Three men were charged two weeks ago with the murder of the Maltese investigative journalist/blogger Daphne Caruana Galizia, who was murdered in a car bomb on the 16th October.
George and Alfred Degiorgio, aged 55 and 53, and Vincent Muscat, 55, who have all pleaded not guilty. They are also accused of possessing the bomb-making materials and weapons.
Galizia, who had been a journalist for various publications, ran the Running Commentary blog in Malta, which for many years investigated and reported corruption among various politicians and high-profile figures.
Referred to by Politico as a “one-woman Wikileaks”, Galizia had a reputation for relentlessly pursuing incriminating information on a number of powerful people and criminal activities in Malta and, among other things, she played a significant role in exposing the Panama Papers and Malta’s central role in the business of tax havens. Malta has been labelled “Panama in the EU” and has appeared on a blacklist published by the EU.
The lists of people inconvenienced by her work aren’t limited to Malta.
Her son – who had to experience the horror of finding his mother’s scattered body parts after the explosion in her car – has talked about the “gang of crooks” who had been harassing Galizia for some time and who, according to him, “conspired with politicians in Malta to financially cripple my mother with one vexatious lawsuit after another”. This allegedly included London-based lawyers.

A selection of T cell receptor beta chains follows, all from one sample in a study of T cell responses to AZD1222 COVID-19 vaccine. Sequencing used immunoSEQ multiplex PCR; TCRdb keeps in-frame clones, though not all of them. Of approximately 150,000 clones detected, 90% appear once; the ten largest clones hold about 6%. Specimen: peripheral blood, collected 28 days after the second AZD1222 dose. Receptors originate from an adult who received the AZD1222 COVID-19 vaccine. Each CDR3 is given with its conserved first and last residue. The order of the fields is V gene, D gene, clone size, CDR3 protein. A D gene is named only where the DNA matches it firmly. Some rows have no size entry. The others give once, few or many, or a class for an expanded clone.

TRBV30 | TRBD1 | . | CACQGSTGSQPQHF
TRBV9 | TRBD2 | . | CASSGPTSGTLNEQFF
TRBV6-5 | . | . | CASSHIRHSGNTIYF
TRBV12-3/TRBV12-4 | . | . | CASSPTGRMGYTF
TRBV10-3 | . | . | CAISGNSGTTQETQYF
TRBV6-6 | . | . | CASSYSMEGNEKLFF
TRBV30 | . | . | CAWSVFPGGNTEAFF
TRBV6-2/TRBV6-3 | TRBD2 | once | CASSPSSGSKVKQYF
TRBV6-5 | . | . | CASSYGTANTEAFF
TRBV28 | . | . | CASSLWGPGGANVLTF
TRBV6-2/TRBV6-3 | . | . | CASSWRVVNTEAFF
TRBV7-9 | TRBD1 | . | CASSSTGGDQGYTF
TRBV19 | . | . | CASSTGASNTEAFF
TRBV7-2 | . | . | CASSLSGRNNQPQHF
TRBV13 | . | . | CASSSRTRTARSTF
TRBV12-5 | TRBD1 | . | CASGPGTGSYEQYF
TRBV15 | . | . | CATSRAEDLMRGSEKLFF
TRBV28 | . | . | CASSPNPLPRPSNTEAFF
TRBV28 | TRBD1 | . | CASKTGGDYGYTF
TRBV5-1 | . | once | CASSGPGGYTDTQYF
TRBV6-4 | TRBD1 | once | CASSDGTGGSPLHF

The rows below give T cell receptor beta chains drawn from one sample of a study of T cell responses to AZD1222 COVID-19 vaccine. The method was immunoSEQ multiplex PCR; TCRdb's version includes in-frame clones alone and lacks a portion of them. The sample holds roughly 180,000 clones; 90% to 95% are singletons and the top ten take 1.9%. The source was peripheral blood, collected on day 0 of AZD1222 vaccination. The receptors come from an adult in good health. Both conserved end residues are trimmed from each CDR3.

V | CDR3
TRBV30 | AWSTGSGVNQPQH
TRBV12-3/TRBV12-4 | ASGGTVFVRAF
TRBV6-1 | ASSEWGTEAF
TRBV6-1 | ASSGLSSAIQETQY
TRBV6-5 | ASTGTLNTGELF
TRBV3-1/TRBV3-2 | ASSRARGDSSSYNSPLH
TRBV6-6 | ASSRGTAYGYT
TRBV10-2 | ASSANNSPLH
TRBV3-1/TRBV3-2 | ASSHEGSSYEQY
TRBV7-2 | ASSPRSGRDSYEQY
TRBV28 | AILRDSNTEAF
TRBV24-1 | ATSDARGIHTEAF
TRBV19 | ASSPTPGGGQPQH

Writing on Facebook he said: “She was also targeted because she was the only person doing so. This is what happens when the institutions of the state are incapacitated: the last person left standing is often a journalist. Which makes her the first person left dead.”
Her death obviously brings to mind other murders carried out against journalists in recent years, including the murder of Serena Shim.
Needless to say, when an investigative journalist/blogger is killed by a bomb in her car, it doesn’t take much of a leap of imagination to move on to conspiracy theories. There are serious doubts about the official investigation (which included the FBI) and its conclusions; and there are various conspiracy theories being forwarded.
One of these that I have found of particular interest is the claim that Galizia was investigating Maltese connections to fuel-smuggling from Libya in the weeks before her death. This diesel-smuggling operation involves Libyan traffickers and criminal networks in the post-Gaddafi failed-state and Sicilian/Italian organised crime. People involved in the investigation into her death say she was looking into this operation prior to her murder.
Curiously, she had been entirely pro the 2011 Libyan intervention and was in fact something of a cheerleader for the uprising against Gaddafi. From her articles, it is clear that she saw the Arab Spring in both Syria and Libya as a genuine, popular uprising against a dictatorship and not as a foreign-backed proxy regime-change operation. Which is odd for a whistleblower and investigative journalist; particularly given the reports of alleged French secret agents having used Malta as a base for going to and from Libya in their clandestine operations to incite the 2011 ‘Civil War’ in that country (somehting I covered in the e-book here).
Malta was also crucial in the Lockerbie bombing case and played a key role in fabricating the evidence against Abdelbasset Megrahi – and thus in the years of sanctions against and ostracisation of the former Libyan Republic.